MARK SIREK Administrator Posts: 317
edited February 6 in THE GEAR LAB

The Trailhead - @tina , IG - @tinacurrin

Drumroll - THE SHAKEDOWN IS BACK! We're excited to unleash 2.0 after a multi-year hiatus! With some familiar faces and some new contributors, we're going to dive into what some of our favorite backpacking friends are carrying these days and why. There's sure to be some new advice, trail-earned best practices to share, and other tips and tricks to add to your own adventuring! Gear has obviously changed–it's one of the few constants we gearheads can rely on in this day and age–so let's see how it's worked its way into our contributor's packs. Jump into the comments and share some of your own findings!

First up, welcome triple crowner Tina Currin to the mix!


I tried to be a closed-cell foam sleeper; I really did. The efficiency! The durability! The cool space-gray reflective coating that screams, “I’m a real tough mothereffer!” I clung to this belief through years of multi-day backpacking trips, tossing and turning but never suffering, not entirely. This all changed during my first thru hike when I was routinely putting my body through 20+ mile days and repetitive early starts. The pad could no longer support my leaden legs or prevent the dull ache in my hips. The thin material was costing me the one respite I had: Sleep.

Grumbling, I switched to a Thermarest Uberlite, lamenting the whole pool-floatie vibe and the need to fuss with inflating it each night. But one good night’s rest is all it took for me to admit that I was way, way wrong. Inflatable or bust! Ok, hopefully not bust. I pair it with a Stuff Sack Pillow full of my dirty clothes for the best sleep ever.


Picking me up from Katahdin after my Appalachian Trail thru hike, my friend Brad told me that my pack was “the ripest thing he’d ever smelled in his entire life.” The incredible part? I couldn’t smell a thing. It’s amazing how humans adapt to their conditions, and hygiene is no exception. That being said, it’s worth noting that approaches will differ for a weekend trip versus an extended thru. If it’s just a few days, I’m barely bothered to change the clothes closest to my body, much less wash them. But for longer trips, I’ve found that dental floss, biodegradable soap, and hand sanitizer are essential. Yes, I brush my teeth with a tiny toothbrush and dehydrated toothpaste. BUT I BRUSH THEM. Beyond the gross-out factor, dirt and grime can accelerate wear and tear on things like your socks, shoes, gear, and chafe- and blister-prone areas. Out in the backcountry, emotions are reduced to their simplest form, and sometimes, all it takes is a fresh-feeling face to fix a tough day.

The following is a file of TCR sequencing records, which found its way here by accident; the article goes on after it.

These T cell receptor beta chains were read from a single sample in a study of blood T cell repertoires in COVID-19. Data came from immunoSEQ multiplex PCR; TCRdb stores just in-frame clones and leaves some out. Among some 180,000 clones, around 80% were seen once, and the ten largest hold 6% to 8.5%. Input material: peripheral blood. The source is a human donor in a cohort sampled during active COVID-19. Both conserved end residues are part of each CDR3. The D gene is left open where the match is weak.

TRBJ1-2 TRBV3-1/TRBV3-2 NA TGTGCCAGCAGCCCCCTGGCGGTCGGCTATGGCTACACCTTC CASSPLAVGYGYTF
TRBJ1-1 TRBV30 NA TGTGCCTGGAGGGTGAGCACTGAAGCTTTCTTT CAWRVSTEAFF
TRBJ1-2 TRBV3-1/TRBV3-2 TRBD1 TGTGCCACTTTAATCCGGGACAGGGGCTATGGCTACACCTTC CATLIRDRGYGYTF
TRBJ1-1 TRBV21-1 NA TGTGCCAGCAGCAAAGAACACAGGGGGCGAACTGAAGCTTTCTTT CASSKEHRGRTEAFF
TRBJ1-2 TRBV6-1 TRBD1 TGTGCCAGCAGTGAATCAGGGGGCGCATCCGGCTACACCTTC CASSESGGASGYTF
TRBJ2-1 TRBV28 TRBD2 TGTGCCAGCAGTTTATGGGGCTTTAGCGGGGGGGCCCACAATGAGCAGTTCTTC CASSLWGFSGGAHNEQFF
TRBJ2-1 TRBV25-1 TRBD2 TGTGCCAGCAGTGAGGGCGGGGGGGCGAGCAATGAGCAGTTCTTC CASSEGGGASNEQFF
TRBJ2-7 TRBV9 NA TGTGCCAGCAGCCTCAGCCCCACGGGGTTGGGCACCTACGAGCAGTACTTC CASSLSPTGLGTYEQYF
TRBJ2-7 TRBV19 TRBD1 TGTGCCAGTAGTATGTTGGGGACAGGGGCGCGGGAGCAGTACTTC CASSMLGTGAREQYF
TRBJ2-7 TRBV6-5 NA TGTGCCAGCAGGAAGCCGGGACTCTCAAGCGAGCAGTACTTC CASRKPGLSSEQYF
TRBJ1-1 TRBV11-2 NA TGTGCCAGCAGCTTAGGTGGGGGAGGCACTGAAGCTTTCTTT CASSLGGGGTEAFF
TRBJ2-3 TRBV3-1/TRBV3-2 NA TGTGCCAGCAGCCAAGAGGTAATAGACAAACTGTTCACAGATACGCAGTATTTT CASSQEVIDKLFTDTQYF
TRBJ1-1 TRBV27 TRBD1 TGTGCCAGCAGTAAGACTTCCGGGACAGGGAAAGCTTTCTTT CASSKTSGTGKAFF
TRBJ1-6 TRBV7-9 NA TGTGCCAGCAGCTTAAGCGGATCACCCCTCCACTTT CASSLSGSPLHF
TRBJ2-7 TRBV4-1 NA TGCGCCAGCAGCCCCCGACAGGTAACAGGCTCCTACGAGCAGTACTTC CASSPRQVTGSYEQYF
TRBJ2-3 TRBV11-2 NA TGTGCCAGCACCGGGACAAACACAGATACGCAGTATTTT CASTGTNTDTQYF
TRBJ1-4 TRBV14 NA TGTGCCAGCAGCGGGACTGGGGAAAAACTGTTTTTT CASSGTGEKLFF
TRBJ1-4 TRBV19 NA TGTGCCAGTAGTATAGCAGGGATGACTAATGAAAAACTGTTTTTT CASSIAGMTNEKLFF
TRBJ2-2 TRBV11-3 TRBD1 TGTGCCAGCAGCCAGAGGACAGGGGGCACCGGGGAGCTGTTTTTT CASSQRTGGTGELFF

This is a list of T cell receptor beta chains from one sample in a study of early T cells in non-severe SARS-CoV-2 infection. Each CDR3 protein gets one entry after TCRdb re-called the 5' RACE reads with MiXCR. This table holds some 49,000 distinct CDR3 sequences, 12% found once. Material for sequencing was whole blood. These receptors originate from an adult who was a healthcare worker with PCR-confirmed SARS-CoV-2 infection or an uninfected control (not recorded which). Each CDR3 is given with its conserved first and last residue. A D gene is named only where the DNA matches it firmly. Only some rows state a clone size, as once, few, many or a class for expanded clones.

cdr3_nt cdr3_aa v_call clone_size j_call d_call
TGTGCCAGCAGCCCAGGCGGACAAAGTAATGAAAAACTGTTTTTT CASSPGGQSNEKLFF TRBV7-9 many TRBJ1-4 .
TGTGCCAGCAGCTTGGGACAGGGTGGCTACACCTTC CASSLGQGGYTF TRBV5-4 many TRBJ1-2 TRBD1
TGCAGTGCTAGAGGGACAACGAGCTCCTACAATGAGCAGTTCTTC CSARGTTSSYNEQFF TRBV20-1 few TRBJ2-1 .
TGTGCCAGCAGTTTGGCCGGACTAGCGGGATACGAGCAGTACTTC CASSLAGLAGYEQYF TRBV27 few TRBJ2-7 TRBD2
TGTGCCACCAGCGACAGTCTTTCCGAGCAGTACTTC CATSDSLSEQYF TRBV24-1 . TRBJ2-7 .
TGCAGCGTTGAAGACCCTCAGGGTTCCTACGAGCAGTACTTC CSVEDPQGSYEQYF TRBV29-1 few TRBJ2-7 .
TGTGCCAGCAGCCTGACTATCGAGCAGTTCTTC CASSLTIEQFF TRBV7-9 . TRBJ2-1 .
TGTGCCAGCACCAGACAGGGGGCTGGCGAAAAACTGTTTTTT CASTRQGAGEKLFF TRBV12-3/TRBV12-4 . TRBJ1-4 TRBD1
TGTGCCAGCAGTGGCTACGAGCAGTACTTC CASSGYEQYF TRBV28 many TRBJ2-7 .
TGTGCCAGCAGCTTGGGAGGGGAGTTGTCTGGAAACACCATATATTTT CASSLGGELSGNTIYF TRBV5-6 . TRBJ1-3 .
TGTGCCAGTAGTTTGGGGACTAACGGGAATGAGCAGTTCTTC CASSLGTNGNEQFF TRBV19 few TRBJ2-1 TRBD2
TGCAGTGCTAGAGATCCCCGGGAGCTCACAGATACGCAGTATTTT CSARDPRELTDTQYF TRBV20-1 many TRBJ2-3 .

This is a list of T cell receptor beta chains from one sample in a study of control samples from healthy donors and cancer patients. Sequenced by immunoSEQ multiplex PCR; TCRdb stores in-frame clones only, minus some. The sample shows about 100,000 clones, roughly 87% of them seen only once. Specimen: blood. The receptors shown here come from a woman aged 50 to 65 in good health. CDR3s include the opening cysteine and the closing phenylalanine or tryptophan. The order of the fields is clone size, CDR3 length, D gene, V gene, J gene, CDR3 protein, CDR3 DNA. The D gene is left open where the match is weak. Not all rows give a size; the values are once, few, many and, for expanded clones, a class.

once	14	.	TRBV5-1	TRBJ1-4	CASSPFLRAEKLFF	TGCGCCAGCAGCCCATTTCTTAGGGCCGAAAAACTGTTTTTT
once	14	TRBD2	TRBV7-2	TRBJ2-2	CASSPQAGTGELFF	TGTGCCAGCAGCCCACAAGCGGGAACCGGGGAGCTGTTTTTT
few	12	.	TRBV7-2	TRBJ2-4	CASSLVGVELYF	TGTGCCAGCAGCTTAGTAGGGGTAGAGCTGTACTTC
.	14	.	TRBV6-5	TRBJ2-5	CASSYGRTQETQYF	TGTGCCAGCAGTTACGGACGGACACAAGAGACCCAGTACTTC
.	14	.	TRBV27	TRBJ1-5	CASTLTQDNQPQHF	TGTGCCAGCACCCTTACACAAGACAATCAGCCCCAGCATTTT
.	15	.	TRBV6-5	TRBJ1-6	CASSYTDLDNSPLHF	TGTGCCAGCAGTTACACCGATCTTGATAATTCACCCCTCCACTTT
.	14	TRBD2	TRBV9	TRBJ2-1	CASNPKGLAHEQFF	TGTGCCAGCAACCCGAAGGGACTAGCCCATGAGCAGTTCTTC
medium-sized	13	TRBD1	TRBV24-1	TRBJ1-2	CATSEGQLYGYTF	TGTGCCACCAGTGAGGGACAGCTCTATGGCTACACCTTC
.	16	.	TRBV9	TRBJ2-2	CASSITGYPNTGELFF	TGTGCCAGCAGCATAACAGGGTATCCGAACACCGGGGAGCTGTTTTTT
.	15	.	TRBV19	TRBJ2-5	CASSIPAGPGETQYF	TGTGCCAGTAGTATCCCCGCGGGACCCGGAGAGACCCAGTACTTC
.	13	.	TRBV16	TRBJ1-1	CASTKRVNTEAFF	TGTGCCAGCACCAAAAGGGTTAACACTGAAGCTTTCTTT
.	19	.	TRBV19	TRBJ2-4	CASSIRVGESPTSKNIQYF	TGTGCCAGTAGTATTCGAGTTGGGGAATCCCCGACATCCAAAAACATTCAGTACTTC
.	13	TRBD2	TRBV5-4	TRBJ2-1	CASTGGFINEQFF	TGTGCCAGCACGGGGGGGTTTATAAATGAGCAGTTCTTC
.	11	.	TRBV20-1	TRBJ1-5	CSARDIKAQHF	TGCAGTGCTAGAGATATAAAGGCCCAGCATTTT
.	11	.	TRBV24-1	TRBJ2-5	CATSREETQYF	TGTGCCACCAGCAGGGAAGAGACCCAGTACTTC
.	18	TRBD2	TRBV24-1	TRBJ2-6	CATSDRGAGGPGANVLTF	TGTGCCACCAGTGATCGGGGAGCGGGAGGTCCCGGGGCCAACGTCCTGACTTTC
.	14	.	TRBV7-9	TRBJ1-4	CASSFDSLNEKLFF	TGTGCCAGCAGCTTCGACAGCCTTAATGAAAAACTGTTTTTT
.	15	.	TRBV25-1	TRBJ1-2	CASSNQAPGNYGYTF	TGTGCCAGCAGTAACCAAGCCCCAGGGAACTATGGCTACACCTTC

It was right around the time when my husband, a notoriously clumsy hiker who keeps a running tally of his falls for comedic effect, slipped down an icy set of stairs that I gave my hiking poles a silent thanks. His sticks had malfunctioned at the critical moment when he needed them most. A clip spontaneously came undone, causing the lower section of pole to slide halfway up the shaft and send him tumbling.

My Alpine Carbon Corks, meanwhile, have been rock-solid for thousands of miles, playing multiple roles along the way. They can serve as trusty tent stakes when pitching my UltaMid, knee support throughout grueling thru hikes, and constant companions across countless backpacking trips. I use them to push thorny brush aside, to pick things up without bending over, and to momentarily rest without taking off my pack. And they helped me bound down the slick stairs to help my perpetually ponderous partner, whose fall, at least this time, was not entirely his fault. The moral of the story? Crappy poles suck, but Carbon Corks are forever. 


When I first envisioned myself as a hiker at the tender age of 18, I went to a big-box outfitter and bought a bulky synthetic sleeping bag and a tiny stuff sack. I’d practice packing and unpacking it in the living room of my studio apartment, wrestling the bag into the sack with so much effort that I ended up in tears. “I’m not cut out for this,” I remember thinking. “There’s no way I can put up with this for weeks on end.” It took years of adolescent frustration to figure out that I simply had the wrong gear. Now, I’m a total pod convert, with increasingly smaller bags packed inside larger bags like some silvery matryoshka doll. I’ve got three pods for my pack—one for my sleep system, one for my clothes, and one for my hygiene kit— while smaller stuff sacks keep miscellany at bay. Tears of joy, for real.


I’ve had my Toaks Titanium 550 pot for what feels like forever. It’s among the first (and least expensive) pieces of gear I ever bought, and it remains a stalwart companion on cold overnight trips. It perfectly cradles a small gas canister and my little collapsible BRS stove, so everything’s right there when I’m cold and hungry. When it gets warmer outside, I like to cold soak my meals in an empty Talenti gelato jar, which is made of thick plastic and boasts a robust screw-on top. The best part? Eating an entire pint of ice cream is required for this trick! 


  • vincentius
    vincentius Member Posts: 2

    While I've never "thruhiked", I did live out out of my ruck sack for 7 months while deployed overseas. 😂. Being 54, a lot of today's ultralight hiking knowledge and technical gear didn't really exist - case in point, we were issued 100% cotton long johns, and 90/10 cotton/polly t-shirts. Everything was big and bulky.

    Today 27 years later, I'm all kitted up with the coolest gear - love my HMG Southwest 3400, Waypoint 35, pods, etc - and try getting out at least 1 night a month at the bare minimum. Nature is my undeniable happy place.

    Thanks for the share above. Still learning.